I think it is important to mention that there are some general exceptions to confidentiality. As a professional counsellor, I have regular Supervision in order to ensure that that I am visible and accountable in my work. It is also possible that I may need to talk about you if I am concerned that you are at risk of hurting yourself or others, or if I am referring you to another health professional or if I am legally obligated to do so.  I will always respect that we are having a private conversation when we meet.  


9. Someone Has Suggested Counselling For Me—What Should I Do?

First of all take it as a compliment!  It may be useful to think about it like this, someone cared enough about ‘you’ and your well being to make this suggestion.  Although you have been referred, and you may have even have been offered support and assistance to ‘come’ to counselling, please note that no-one can rightly be ‘made’ to do counselling.

So although someone else has suggested this might be a good idea - it’s going to be your choice about whether you continue to engage in this process after the first few sessions.

It’s best to talk with your counsellor about where things are at for you, in your life, and from there you can explore - together with your counsellor - about how counselling may be of use for you.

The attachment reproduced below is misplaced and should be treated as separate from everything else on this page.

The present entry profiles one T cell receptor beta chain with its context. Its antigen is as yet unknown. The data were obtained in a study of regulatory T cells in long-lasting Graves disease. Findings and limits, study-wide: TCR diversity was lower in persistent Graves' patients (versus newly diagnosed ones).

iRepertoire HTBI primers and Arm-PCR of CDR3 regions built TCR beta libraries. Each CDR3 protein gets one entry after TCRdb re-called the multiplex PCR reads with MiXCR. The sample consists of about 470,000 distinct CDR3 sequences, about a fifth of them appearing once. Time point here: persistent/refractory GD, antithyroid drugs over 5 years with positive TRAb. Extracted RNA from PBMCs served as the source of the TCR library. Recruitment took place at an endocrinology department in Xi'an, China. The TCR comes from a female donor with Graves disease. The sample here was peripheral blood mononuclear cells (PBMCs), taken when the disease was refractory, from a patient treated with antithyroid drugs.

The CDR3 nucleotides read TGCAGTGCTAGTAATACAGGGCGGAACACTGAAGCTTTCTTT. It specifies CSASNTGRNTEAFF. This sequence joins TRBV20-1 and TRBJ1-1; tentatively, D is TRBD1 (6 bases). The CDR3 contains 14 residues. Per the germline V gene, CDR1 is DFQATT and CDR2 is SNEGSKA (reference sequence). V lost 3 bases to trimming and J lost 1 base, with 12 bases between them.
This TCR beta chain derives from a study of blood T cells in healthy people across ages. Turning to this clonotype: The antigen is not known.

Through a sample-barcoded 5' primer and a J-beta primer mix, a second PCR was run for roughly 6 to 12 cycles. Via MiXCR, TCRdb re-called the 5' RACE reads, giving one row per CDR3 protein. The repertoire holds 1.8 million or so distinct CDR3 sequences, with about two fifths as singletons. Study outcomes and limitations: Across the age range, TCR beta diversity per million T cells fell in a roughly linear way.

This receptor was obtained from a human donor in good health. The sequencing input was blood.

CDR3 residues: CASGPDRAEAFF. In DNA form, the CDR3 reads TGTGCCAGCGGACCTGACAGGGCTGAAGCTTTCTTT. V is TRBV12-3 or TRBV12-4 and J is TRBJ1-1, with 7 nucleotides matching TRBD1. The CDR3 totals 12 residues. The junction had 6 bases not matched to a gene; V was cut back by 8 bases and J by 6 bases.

10. How Do I Refer Someone For Counselling?

You are welcome to connect with me if you’d like to make a referral.  Where appropriate, I accept referrals from colleagues, other health professionals, government agencies and partners/friends/family members or anyone else who cares.

Please see question 9 above too - in that the individual themselves will ultimately be the one who will decide whether they want to continue counselling after the first few introductory sessions.  By making a referral you’ve shown the person that you care for them and now it’s their choice about whether they will continue.  Please also see the question 8 above about how confidentiality works.

11. Do I Have To Tell People I'm Having Counselling?   

It’s absolutely your choice about whether or not you tell others that you are having counselling – there is no requirement for you to tell anyone else about this private part of your life.

12. Who Has Counselling?